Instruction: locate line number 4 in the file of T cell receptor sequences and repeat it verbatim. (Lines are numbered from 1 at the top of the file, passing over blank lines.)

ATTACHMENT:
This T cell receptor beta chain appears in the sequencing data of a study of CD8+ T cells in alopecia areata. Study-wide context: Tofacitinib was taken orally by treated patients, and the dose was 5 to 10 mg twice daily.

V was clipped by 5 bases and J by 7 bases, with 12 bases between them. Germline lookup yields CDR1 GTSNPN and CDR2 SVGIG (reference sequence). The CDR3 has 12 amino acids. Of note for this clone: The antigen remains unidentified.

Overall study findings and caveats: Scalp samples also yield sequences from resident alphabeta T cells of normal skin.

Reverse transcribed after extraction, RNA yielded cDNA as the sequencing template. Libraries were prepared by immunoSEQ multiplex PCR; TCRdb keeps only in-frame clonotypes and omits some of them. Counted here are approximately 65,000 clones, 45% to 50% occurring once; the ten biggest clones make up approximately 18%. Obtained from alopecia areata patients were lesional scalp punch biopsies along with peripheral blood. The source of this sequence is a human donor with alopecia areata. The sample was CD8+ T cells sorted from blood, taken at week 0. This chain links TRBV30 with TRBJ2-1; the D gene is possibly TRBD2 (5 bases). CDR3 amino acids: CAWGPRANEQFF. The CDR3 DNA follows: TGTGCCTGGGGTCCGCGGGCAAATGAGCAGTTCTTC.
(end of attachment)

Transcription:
Reverse transcribed after extraction, RNA yielded cDNA as the sequencing template. Libraries were prepared by immunoSEQ multiplex PCR; TCRdb keeps only in-frame clonotypes and omits some of them. Counted here are approximately 65,000 clones, 45% to 50% occurring once; the ten biggest clones make up approximately 18%. Obtained from alopecia areata patients were lesional scalp punch biopsies along with peripheral blood. The source of this sequence is a human donor with alopecia areata. The sample was CD8+ T cells sorted from blood, taken at week 0. This chain links TRBV30 with TRBJ2-1; the D gene is possibly TRBD2 (5 bases). CDR3 amino acids: CAWGPRANEQFF. The CDR3 DNA follows: TGTGCCTGGGGTCCGCGGGCAAATGAGCAGTTCTTC.